Encyclopedia Astronautica
1979.02.27 - Intercosmos 19

Comprehensive investigations of the structure of the earth's ionosphere, the characteristics of wave processes and the propagation of radio waves in the ionospheric plasma. Launched under the Intercosmos programme by the USSR in cooperation with the Peopl e's Republic of Bulgaria, the Czechoslovak Socialist Republic, the Hungarian People's Republic and the Polish People's Republic.

The Intercosmos-19 satellite was designed for investigations of the topside ionosphere structure and electromagnetic processes in it. It was launched on February 27, 1979 and worked until April, 1982. The distance between consecutive crossings of the equator was about 25 degrees in longitude. The local time of these crossings changed roughly by 1 hour every 5 days.

The instruments installed on board Intercosmos-19 were designed and manufactured by scientists of Bulgaria, Hungary, Poland, Czechoslovakia and USSR. The Intercosmos-19 scientific equipment included the topside sounder IS-338 (USSR), Langmuire probe P-4 (Bulgaria, USSR), local temperature probe KM-3 (USSR, Czechoslovakia), photometer EMO-1 (Bulgaria), soft particle spectrometer SF-3 (USSR), differential high energy spectrometer Perot-3 (USSR), VLF analyser ANCh-2ME (USSR, Czechoslovakia), HF wideband receiver with wideband telemetry transmitte r AVCh-2 (USSR), coherent 3-frequency beacon transmitter M4K-3 (Czechoslovakia).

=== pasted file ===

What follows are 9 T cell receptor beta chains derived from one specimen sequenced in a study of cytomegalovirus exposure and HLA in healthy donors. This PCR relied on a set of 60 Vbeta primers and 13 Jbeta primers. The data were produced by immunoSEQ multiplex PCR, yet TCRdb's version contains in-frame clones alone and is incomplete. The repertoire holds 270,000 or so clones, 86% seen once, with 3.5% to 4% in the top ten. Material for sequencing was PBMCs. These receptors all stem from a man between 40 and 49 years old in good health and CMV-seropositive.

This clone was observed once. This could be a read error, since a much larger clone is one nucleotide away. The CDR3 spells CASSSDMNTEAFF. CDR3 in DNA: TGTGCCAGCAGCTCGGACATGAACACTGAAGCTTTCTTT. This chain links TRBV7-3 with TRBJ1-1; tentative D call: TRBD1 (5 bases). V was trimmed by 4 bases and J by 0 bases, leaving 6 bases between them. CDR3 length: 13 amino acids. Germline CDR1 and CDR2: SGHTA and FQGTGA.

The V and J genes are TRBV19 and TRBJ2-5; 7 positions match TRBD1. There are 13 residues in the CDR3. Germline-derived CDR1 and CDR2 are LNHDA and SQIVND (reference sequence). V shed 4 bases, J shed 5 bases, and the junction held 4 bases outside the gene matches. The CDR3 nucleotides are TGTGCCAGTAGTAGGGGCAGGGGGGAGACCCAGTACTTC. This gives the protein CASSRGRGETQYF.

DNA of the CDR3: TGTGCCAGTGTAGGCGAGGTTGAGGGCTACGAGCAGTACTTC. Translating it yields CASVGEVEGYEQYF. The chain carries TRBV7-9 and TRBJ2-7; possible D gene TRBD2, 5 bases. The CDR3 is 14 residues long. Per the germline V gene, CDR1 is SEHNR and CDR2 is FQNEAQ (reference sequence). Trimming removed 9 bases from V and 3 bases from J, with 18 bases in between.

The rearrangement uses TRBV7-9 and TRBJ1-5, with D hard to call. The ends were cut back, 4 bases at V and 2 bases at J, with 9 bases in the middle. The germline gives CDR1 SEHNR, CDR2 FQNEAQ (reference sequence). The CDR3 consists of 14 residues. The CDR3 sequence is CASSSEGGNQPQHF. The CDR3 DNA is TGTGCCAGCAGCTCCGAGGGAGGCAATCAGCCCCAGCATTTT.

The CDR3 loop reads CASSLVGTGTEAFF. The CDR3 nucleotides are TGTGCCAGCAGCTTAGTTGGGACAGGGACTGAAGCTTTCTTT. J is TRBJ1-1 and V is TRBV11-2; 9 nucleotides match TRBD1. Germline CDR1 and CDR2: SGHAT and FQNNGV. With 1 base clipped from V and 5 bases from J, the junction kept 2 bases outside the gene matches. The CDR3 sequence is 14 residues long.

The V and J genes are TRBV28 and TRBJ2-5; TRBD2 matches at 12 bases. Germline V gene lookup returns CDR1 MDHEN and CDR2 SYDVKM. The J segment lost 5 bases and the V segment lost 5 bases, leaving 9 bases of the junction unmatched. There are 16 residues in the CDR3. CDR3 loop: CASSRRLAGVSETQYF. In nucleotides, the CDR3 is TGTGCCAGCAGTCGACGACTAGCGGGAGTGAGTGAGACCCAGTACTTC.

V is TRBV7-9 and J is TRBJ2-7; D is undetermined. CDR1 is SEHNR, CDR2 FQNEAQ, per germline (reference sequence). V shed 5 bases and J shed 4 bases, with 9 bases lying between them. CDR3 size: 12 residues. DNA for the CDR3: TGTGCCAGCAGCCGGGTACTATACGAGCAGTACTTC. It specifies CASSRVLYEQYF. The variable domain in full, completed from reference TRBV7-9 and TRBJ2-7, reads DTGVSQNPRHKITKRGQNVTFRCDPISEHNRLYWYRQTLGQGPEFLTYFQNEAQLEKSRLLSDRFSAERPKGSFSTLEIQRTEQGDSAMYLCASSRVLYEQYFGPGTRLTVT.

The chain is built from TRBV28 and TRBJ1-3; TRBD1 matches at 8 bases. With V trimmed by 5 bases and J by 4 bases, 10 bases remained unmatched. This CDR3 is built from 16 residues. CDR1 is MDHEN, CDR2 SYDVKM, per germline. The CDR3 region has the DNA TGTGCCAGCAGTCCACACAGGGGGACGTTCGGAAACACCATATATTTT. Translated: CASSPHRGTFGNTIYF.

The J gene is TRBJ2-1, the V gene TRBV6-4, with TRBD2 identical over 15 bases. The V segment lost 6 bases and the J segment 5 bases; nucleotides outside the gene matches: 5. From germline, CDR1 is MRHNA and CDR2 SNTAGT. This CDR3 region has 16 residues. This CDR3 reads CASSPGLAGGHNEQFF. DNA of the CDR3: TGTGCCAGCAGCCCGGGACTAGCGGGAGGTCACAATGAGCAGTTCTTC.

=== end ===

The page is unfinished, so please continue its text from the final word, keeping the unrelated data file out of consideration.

The digital topside sounder IS-338 worked from March 5, 1979 to April 8, 1982. It had the frequency band 0.3 to 15.95 MHz. The sounding data could be directly transmitted to a receiving station (direct mode) or be stored in the onboard memory device for a certain period and then sent to the Earth (recording mode). Three recording modes were used: 2, 3, and 4. At mode 2 the time between two consecutive ionograms (sampling period) was 8 s and the data storage period was near 30 min, at modes 3 and 4 the sampling periods were 16 and 64 s, and the storage periods were near 2 and 16 hours correspondingly.

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